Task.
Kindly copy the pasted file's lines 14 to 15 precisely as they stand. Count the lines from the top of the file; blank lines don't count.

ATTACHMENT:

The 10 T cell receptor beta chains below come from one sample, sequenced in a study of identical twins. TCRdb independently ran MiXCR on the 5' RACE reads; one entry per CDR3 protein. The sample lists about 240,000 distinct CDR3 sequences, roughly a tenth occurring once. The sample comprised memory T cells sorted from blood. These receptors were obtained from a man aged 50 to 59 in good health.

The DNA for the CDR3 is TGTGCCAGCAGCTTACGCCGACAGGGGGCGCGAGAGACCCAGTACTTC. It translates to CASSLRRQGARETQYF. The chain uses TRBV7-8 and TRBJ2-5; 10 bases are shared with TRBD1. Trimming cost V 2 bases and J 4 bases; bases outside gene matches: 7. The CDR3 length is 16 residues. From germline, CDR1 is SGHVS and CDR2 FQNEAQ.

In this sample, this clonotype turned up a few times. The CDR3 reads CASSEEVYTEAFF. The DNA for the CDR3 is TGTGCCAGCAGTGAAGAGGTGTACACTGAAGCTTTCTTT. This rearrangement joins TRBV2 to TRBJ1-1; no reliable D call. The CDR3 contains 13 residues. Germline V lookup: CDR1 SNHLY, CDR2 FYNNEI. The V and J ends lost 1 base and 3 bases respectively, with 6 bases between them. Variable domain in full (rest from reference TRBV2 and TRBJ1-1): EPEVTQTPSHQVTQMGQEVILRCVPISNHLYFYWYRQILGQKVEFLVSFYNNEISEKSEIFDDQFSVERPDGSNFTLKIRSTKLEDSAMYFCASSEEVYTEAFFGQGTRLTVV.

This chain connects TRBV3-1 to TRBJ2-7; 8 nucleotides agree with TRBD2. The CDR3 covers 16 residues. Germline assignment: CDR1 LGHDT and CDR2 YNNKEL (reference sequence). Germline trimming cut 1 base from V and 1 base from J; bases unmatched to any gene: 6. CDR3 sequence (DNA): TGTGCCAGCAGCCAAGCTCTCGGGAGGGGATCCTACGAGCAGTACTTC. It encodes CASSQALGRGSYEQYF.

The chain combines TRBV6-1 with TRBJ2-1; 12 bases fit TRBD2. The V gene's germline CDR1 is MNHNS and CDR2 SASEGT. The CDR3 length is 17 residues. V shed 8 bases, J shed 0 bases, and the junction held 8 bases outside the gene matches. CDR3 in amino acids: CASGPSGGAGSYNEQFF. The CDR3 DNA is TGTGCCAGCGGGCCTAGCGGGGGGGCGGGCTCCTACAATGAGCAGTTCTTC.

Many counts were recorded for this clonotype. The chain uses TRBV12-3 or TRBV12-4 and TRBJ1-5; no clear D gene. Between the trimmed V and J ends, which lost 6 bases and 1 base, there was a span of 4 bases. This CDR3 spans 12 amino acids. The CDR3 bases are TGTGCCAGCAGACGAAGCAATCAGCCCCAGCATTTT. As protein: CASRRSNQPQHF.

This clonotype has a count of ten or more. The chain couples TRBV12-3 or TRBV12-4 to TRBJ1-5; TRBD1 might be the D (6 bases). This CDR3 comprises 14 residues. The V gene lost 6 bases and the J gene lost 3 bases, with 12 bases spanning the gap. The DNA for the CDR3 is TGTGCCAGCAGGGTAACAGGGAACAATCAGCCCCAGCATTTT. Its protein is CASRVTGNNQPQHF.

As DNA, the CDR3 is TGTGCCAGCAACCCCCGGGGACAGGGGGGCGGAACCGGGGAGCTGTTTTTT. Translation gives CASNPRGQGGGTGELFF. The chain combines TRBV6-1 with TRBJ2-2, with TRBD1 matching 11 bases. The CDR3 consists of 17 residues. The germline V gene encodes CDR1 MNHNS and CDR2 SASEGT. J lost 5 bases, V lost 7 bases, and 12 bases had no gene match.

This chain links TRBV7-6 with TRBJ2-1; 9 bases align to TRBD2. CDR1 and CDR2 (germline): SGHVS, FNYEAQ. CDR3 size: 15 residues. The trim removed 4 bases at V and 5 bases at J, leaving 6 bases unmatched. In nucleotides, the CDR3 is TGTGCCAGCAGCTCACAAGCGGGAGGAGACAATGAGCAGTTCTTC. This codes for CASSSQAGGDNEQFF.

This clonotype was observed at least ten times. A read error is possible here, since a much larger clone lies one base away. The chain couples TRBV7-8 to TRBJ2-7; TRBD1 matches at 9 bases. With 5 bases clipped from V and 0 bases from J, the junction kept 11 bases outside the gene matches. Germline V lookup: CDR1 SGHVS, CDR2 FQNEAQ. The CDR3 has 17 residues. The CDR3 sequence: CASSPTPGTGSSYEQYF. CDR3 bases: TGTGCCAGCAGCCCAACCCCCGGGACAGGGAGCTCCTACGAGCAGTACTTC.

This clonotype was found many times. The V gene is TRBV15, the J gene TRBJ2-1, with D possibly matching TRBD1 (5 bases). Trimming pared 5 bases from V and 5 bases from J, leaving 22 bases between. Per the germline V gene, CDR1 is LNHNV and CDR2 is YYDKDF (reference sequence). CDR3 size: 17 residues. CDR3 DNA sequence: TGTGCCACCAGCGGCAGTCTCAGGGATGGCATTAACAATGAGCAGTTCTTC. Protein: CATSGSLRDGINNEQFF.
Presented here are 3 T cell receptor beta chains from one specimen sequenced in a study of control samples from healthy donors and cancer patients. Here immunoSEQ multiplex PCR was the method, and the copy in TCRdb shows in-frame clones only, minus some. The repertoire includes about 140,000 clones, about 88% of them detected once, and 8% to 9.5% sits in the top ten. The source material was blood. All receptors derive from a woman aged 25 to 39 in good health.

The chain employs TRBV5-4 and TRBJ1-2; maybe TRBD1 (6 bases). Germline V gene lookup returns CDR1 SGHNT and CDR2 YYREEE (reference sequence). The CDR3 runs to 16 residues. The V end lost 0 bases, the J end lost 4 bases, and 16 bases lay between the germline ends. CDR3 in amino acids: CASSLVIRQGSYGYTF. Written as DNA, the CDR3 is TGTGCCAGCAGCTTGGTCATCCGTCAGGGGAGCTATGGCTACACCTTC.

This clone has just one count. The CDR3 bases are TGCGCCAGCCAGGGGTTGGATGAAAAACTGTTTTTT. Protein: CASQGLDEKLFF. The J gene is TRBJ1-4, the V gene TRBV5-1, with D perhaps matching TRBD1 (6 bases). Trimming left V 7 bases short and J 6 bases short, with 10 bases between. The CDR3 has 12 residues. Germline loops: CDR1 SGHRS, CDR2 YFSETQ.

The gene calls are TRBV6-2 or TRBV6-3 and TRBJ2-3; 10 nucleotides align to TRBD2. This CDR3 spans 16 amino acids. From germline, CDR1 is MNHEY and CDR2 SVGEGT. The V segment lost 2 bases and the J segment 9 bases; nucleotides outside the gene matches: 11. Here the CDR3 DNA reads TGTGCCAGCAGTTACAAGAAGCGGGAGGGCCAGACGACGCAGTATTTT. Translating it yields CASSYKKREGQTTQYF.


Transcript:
This clone has just one count. The CDR3 bases are TGCGCCAGCCAGGGGTTGGATGAAAAACTGTTTTTT. Protein: CASQGLDEKLFF. The J gene is TRBJ1-4, the V gene TRBV5-1, with D perhaps matching TRBD1 (6 bases). Trimming left V 7 bases short and J 6 bases short, with 10 bases between. The CDR3 has 12 residues. Germline loops: CDR1 SGHRS, CDR2 YFSETQ.

The gene calls are TRBV6-2 or TRBV6-3 and TRBJ2-3; 10 nucleotides align to TRBD2. This CDR3 spans 16 amino acids. From germline, CDR1 is MNHEY and CDR2 SVGEGT. The V segment lost 2 bases and the J segment 9 bases; nucleotides outside the gene matches: 11. Here the CDR3 DNA reads TGTGCCAGCAGTTACAAGAAGCGGGAGGGCCAGACGACGCAGTATTTT. Translating it yields CASSYKKREGQTTQYF.